Dining and food culture in Chicago

Resto 100: Chicago’s essential restaurants of 2010

African, Albany Park, American, Andersonville, Argentinian, Auburn Gresham, Avondale, Barbecue, Belmont-Cragin, Beverly, Bistro, Brazilian, Breakfast/Brunch, Bridgeport, Bronzeville, Bucktown, Burbank, Burgers, Cajun/Creole, Caribbean, Chatham, Chinatown, Chinese, Cicero, Contemporary Comfort, Costa Rican, Cuban, Czech, Deli, East Garfield Park, Edgewater, Elmwood Park, Ethiopian, Evanston, Fast Food/Street Food, Filipino, French, Gastropub, German, Gold Coast, Greek, Greektown, Guides & Lists, Hermosa, Hot Dogs/Sausages, Humboldt Park, Hyde Park, Indian, Irving Park, Italian, Italian Beef, Japanese, Kenwood, Korean, Lakeview, Lincoln Park, Lincoln Square, Lithuanian, Little Italy, Logan Square, Loop, Mediterranean, Mexican, Middle Eastern, Near North, Near South Side, Nepalese, New American, Oak Park, Pakistani, Pan-Asian, Pilsen, Pizza, Puerto Rican, Punk Haute, Ravenswood, River North, River West, Rogers Park, Roscoe Village, Sandwiches, Seafood, Soul Food, South Loop, Spanish, Steakhouse, Sushi, Thai, Trends & Essays, Ukrainian Village, Uptown, Vegetarian, Vietnamese, West Loop, West Town, Wicker Park No Comments »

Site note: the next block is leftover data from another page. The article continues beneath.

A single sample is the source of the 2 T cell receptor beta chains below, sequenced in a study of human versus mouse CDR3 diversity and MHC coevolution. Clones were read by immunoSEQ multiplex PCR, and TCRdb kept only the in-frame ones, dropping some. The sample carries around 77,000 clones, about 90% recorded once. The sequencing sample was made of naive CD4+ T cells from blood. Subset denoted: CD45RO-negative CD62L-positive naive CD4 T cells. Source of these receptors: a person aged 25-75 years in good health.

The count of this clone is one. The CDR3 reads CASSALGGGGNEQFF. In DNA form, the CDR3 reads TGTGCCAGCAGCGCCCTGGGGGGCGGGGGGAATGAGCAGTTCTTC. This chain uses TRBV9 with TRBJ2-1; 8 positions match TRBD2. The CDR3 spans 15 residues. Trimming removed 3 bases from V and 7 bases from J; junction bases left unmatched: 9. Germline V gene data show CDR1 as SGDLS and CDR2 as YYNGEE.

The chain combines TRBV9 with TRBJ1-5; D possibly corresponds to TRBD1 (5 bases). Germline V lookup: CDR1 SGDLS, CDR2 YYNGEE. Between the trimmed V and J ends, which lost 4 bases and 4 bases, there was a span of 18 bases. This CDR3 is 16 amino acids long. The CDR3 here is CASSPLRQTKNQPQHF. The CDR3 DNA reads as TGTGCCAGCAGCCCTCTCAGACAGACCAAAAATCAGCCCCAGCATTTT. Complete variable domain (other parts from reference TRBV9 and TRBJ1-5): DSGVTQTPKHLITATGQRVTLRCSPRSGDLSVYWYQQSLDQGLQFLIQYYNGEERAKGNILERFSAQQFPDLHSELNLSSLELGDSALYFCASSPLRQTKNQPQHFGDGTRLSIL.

Resto 100 is, as always, a list of “essential” restaurants, which is most definitely not synonymous with “best.” We strive to reflect a world of dining in a constant state of innovative transition, to capture a snapshot of the state of the food world at this time.

As last year, when we first dropped Charlie Trotter’s, we’ve continued to cull the old guard of the high-end, both as a reflection of the economic times and as a call to action for such spots to up their game. This year, TRU, MK and Boka didn’t escape the chopping block. While we don’t deny their importance in creating the food scene we have today, there are many other places we’d rather send folks—for example, Sepia, Bonsoiree or Cibo Matto (where, ironically, chef Todd Stein is a vet of MK).